Lithium-ion batteries are ubiquitous in today’s electronic devices such as smart phones and laptops. Even NASA uses rechargeable batteries in many missions to provide electrical power for survival during eclipse periods on solar-powered missions (e.g., low-earth orbiting satellites, international space station), and as a power source for astronaut suits for enabling them to perform extra vehicular activities. Indeed, lithium-ion batteries have also been used in Mars landers and rovers.
Unfortunately, the state-of-the-art lithium-ion batteries are heavy and bulky. Graphite, the soft and flaky material in pencil lead, has long been a key component in lithium-ion batteries.
At the microscopic scale, graphite consists of multiple layers of carbon stacked on top of one another. In a traditional lithium-ion battery, lithium ions zip in and out of the vacant gallery spaces between these layers in graphite. Although graphite is a very efficient anode, it cannot store much lithium.
Therefore, it takes a large number of graphite-based cells to provide the needed energy for space missions leading to heavier battery packs that must be transported into space. This low capacity of graphite electrodes is also disadvantageous for the use of lithium-ion batteries in electric cars or other battery powered tools.
“Rechargeable batteries are important sources for providing electrical power for survival during eclipse periods on solar-powered missions,” Ramakrishna Podila, an Assistant Professor at Clemson University, tells Nanowerk. “For example, the batteries in the ISS are charged via the solar arrays during the approximately 45-minute period when the arrays are in direct sunlight each orbit and are discharged as they power the station’s loads during the other 45-minute period of darkness per orbit.”
A transition to lightweight lithium-ion batteries is direly needed. The integration of graphite-based batteries into NASA missions or electric cars has been extremely limited because of their higher weight.
Silicon has ten times higher capacity than graphite. Replacing graphite with silicon could lead to lighter and safer batteries. Although silicon can take on more lithium than graphite, it tends to expand about 300 percent in volume, causing the anode to become electrically insulating and break apart. This limits the cycle life of silicon-based lithium batteries to less than 100 cycles.
Reporting their findings from a project funded by NASA, scientists from Clemson Nanomaterials Institute have recently discovered a novel ‘sandwiched’ silicon electrode structure that can withstand 500 cycles and deliver capacities three times larger than graphite.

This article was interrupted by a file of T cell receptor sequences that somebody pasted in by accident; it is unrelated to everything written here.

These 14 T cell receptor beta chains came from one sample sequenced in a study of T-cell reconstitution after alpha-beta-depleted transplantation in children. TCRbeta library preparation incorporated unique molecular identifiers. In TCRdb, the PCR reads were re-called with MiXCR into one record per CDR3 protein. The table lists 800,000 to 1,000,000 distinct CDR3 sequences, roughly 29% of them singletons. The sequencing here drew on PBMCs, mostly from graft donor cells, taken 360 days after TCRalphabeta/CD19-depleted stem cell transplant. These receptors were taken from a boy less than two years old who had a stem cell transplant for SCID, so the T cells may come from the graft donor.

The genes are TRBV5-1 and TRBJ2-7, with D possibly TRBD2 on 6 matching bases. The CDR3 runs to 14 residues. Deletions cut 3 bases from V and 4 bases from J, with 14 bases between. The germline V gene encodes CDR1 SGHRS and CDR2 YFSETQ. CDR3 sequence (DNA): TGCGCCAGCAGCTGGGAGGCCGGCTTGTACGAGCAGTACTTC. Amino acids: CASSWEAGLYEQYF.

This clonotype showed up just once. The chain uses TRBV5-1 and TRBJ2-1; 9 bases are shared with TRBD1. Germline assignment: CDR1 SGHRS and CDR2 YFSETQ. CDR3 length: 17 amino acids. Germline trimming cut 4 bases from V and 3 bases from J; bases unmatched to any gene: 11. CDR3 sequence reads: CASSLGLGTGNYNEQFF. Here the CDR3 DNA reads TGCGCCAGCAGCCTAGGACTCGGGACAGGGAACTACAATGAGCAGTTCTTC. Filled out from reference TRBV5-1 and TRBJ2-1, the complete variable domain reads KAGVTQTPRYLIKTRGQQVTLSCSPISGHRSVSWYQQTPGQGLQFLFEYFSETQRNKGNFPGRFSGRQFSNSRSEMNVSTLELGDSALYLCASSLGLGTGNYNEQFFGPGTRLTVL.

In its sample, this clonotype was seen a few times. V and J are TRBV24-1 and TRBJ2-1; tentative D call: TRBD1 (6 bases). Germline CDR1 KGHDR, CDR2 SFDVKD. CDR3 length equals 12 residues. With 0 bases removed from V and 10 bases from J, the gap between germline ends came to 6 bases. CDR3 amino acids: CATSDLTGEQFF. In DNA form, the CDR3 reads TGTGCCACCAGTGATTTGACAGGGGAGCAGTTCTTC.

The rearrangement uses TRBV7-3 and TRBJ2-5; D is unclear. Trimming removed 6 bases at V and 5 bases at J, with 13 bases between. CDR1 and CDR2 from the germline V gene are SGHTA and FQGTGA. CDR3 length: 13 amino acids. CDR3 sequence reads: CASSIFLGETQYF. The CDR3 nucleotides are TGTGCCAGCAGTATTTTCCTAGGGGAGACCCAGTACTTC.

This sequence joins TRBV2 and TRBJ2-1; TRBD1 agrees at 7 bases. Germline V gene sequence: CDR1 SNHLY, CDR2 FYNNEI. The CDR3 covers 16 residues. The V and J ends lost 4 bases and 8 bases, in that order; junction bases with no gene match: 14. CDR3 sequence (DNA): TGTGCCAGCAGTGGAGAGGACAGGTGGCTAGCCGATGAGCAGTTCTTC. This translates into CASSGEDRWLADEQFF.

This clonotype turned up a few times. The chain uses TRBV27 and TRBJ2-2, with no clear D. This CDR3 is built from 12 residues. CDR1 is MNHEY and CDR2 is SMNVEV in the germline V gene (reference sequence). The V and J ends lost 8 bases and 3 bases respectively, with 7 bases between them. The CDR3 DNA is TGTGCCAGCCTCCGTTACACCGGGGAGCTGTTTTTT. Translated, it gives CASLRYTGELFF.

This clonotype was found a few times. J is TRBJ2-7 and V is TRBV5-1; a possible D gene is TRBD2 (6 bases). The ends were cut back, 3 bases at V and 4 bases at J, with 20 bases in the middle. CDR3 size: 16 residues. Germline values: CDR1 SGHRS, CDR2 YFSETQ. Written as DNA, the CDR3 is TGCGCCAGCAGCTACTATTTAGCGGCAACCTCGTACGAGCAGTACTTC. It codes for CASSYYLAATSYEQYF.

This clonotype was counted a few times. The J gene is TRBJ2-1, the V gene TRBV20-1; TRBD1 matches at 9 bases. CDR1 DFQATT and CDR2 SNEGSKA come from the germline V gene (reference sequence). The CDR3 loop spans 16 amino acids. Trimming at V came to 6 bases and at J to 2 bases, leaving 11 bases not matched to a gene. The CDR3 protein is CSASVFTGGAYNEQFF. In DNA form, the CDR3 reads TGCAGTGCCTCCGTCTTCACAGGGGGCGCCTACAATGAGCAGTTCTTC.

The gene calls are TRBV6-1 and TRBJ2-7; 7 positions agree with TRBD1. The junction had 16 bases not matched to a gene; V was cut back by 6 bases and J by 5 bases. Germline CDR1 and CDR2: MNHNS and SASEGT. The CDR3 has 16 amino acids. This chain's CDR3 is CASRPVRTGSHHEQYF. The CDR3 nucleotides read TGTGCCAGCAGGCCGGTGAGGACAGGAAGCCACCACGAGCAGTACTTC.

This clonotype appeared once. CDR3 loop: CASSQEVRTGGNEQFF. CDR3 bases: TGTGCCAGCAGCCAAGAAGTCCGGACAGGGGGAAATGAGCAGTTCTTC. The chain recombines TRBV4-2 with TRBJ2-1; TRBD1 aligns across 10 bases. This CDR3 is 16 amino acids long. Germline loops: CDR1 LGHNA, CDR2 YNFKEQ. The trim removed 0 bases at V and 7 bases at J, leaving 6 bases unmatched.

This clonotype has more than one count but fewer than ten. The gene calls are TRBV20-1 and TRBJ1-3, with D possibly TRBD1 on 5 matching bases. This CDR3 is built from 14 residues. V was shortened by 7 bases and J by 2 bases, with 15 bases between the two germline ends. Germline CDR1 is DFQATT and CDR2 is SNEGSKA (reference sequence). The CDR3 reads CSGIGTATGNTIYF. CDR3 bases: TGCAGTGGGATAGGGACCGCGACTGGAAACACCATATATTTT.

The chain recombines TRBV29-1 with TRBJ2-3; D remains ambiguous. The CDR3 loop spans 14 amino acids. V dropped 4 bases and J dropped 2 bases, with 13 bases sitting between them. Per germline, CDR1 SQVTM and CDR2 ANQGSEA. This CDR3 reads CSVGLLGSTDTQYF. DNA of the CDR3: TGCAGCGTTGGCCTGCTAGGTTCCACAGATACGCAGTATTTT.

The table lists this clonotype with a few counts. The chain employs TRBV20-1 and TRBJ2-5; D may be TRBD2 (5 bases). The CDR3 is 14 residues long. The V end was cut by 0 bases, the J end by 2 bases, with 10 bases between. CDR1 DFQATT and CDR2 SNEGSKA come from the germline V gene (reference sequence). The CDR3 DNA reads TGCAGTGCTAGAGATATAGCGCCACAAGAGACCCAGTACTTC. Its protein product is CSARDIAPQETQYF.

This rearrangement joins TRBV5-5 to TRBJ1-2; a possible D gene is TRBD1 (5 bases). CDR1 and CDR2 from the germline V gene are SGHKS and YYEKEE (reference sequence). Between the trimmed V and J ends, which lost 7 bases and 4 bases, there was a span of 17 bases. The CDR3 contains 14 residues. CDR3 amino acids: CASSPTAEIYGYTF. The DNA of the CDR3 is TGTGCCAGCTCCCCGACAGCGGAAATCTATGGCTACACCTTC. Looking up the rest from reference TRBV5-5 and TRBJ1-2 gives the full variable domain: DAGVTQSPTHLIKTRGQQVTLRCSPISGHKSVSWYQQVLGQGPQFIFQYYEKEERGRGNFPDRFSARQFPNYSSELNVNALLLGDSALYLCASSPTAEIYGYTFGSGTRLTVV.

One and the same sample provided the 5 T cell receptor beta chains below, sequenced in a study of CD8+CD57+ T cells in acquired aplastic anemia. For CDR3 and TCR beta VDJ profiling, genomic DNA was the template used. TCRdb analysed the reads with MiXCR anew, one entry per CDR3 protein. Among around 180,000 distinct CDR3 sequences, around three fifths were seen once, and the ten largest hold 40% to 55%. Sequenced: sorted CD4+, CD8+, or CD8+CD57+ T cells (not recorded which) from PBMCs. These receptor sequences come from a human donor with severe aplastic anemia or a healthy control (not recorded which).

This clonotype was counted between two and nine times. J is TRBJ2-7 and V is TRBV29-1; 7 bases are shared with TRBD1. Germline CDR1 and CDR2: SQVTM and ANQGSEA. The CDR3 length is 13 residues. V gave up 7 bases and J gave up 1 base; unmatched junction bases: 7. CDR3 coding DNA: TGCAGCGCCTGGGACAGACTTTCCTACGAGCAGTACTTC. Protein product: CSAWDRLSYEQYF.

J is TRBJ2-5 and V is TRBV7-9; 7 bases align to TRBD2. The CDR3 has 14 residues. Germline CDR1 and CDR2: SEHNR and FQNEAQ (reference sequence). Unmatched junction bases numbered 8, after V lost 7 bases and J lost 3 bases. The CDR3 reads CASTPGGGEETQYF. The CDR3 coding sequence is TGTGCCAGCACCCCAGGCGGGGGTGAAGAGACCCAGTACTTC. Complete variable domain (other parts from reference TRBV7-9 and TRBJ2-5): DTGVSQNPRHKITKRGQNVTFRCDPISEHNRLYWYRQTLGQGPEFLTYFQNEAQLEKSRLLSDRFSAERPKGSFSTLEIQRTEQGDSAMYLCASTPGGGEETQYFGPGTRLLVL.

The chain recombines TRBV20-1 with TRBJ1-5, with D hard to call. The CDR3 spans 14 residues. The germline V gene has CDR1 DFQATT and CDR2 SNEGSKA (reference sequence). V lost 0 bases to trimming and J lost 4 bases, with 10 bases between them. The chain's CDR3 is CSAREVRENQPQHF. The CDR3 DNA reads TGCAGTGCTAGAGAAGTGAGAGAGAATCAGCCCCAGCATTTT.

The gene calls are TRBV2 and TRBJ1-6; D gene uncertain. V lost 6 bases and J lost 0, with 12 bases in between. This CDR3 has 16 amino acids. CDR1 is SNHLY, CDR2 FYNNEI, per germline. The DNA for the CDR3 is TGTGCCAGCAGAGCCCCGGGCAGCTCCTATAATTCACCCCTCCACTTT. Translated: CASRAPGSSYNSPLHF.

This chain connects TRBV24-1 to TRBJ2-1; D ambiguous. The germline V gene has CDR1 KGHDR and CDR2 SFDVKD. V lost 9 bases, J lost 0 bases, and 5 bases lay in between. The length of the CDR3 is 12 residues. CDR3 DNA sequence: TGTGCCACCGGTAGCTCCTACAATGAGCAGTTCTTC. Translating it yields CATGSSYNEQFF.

Their results are published in ACS Applied Materials and Interfaces (« Three-dimensional Si anodes with fast diffusion, high capacity, high rate capability, and long cycle life »).
“We used freestanding sheets made of carbon nanotubes, called bucky papers, for sandwiching silicon nanoparticles. These nanotubes form a quasi-three-dimensional structure and hold silicon nanoparticles together even after 100 cycles and mitigate electrical resistance arising from breaking of particles,” explains Shailendra Chiluwal, a graduate student at CNI and the first-author on the study.
The sandwiched silicon anode was able to withstand discharging rates as high as 4C (At 4C rate, the battery charges fully within 15 minutes). They also show a stable capacity as high as 1650 mAh/g up to 500 cycles. The team showed that the diffusion time constant, for Li ion transport in and out of the anode, is increased by 150 times by using bucky papers.
“Silicon as the anode in a lithium-ion battery represents the ‘holy grail’ for researchers in this field,” remarks Prof. Apparao M. Rao, who is director of the Clemson Nanomaterials Institute and the principal investigator on the NASA grant. “Carbon nanotubes in bucky papers are permeable to lithium ions unlike traditional current collectors such as copper. This allows bucky papers to enable faster ion transport”
The team used extensive electrochemical impedance spectroscopy and ex-situ energy dispersive x-ray analysis to show that carbon nanotubes provide electrical connections between silicon nanoparticles even after 100 cycles unlike traditional silicon electrodes.
« Our next goal is to collaborate with industrial partners to translate this lab-based technology to the marketplace, » notes Podila, corresponding author of the study and a co-investigator on the NASA grant. « We are thankful to the NASA and South Carolina EPSCoR for granting an award to undertake such projects which would have lasting impact on space missions and the global energy landscape. »
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